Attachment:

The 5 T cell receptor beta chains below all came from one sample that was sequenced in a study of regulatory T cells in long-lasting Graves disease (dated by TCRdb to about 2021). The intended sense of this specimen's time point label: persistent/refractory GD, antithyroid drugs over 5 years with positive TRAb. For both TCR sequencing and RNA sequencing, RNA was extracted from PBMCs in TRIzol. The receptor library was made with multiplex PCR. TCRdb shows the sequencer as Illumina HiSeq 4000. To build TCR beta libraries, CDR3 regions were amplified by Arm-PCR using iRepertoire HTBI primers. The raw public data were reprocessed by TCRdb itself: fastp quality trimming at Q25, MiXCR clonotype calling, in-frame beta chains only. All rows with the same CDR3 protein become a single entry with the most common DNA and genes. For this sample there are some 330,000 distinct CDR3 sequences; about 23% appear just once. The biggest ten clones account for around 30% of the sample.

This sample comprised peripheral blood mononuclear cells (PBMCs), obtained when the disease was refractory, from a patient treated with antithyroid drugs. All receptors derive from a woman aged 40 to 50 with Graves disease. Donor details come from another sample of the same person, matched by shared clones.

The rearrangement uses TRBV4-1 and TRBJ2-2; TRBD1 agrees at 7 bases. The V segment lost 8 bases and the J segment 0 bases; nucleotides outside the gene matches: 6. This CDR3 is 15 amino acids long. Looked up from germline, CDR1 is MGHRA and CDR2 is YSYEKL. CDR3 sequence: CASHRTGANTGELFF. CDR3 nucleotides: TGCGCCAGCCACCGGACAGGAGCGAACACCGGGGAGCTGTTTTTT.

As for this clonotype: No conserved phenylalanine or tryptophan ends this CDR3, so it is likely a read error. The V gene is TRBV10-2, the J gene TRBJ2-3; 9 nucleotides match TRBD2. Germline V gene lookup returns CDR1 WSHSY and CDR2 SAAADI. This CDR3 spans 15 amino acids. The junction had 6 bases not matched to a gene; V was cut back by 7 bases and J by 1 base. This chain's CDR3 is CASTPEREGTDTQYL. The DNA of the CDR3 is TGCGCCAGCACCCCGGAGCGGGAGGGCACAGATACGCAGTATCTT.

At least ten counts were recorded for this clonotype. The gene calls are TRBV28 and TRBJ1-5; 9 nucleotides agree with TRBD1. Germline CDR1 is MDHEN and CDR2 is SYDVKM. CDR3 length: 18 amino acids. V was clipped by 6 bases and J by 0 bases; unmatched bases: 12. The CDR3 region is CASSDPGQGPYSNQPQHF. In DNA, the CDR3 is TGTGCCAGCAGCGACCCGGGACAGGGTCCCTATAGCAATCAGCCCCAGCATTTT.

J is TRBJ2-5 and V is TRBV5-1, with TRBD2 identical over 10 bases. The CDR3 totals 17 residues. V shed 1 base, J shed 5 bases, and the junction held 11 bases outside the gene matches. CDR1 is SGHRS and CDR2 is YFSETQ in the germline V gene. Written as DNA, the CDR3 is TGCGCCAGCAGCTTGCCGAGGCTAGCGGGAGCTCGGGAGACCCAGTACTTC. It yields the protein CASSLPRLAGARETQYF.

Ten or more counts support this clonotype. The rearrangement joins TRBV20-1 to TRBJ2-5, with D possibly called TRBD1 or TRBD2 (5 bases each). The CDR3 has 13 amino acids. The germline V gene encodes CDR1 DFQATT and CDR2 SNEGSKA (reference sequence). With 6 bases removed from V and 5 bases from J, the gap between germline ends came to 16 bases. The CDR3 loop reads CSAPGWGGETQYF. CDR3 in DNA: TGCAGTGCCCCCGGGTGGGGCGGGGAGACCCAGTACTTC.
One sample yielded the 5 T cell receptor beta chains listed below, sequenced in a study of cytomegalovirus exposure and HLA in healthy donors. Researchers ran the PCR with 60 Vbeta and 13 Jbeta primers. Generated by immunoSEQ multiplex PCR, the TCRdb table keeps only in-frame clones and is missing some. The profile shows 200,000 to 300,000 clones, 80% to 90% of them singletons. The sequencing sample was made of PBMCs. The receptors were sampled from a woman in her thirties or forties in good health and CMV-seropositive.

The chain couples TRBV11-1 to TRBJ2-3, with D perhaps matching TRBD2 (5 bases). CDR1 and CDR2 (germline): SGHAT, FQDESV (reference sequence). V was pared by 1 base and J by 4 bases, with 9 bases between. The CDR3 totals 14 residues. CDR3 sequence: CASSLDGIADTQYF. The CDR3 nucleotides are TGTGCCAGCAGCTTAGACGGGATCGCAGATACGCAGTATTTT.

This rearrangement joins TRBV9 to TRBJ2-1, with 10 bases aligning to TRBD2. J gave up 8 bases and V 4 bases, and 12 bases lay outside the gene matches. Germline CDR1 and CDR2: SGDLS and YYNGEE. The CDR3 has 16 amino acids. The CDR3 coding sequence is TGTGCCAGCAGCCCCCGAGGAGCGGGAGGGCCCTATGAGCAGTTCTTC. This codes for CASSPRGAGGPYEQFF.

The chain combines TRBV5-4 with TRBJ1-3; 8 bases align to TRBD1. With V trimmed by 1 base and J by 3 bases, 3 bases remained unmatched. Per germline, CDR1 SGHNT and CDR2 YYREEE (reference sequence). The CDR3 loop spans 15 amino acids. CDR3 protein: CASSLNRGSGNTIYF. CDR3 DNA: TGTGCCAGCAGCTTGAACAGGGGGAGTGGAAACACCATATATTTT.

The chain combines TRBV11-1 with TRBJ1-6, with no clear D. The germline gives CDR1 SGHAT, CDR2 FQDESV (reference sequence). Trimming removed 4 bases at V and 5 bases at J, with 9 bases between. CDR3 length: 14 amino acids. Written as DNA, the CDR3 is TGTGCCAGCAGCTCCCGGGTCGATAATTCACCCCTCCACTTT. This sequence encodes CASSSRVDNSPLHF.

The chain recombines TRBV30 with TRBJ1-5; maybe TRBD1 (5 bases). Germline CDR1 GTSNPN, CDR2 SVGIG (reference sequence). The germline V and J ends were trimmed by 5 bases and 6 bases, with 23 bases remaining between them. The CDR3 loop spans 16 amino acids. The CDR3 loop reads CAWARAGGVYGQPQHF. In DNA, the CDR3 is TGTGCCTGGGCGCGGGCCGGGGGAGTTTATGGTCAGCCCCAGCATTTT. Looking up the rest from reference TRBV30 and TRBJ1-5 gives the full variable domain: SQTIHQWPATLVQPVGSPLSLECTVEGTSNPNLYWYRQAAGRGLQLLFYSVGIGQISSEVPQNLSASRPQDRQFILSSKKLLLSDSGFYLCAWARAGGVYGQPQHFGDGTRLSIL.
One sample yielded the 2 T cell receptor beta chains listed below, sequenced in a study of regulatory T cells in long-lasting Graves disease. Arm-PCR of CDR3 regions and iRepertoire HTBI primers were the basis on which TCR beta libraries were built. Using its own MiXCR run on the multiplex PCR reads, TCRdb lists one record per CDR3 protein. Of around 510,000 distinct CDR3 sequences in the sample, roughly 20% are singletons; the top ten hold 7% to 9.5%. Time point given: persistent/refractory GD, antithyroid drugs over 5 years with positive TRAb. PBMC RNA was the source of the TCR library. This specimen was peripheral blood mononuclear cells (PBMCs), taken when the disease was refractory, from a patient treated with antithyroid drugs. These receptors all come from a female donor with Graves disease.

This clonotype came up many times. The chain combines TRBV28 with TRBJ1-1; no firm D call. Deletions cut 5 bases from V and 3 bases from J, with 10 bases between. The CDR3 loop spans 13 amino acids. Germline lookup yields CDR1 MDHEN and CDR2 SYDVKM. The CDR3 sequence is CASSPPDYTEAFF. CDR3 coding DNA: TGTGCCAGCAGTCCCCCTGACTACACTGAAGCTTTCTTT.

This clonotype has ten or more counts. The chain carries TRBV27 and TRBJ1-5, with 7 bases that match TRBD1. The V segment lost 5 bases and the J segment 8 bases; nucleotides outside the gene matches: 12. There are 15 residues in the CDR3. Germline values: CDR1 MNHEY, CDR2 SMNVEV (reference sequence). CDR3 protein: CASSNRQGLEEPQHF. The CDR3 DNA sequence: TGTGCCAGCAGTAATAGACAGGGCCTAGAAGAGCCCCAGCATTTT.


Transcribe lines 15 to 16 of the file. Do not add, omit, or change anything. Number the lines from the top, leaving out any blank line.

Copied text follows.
This clonotype came up many times. The chain combines TRBV28 with TRBJ1-1; no firm D call. Deletions cut 5 bases from V and 3 bases from J, with 10 bases between. The CDR3 loop spans 13 amino acids. Germline lookup yields CDR1 MDHEN and CDR2 SYDVKM. The CDR3 sequence is CASSPPDYTEAFF. CDR3 coding DNA: TGTGCCAGCAGTCCCCCTGACTACACTGAAGCTTTCTTT.

This clonotype has ten or more counts. The chain carries TRBV27 and TRBJ1-5, with 7 bases that match TRBD1. The V segment lost 5 bases and the J segment 8 bases; nucleotides outside the gene matches: 12. There are 15 residues in the CDR3. Germline values: CDR1 MNHEY, CDR2 SMNVEV (reference sequence). CDR3 protein: CASSNRQGLEEPQHF. The CDR3 DNA sequence: TGTGCCAGCAGTAATAGACAGGGCCTAGAAGAGCCCCAGCATTTT.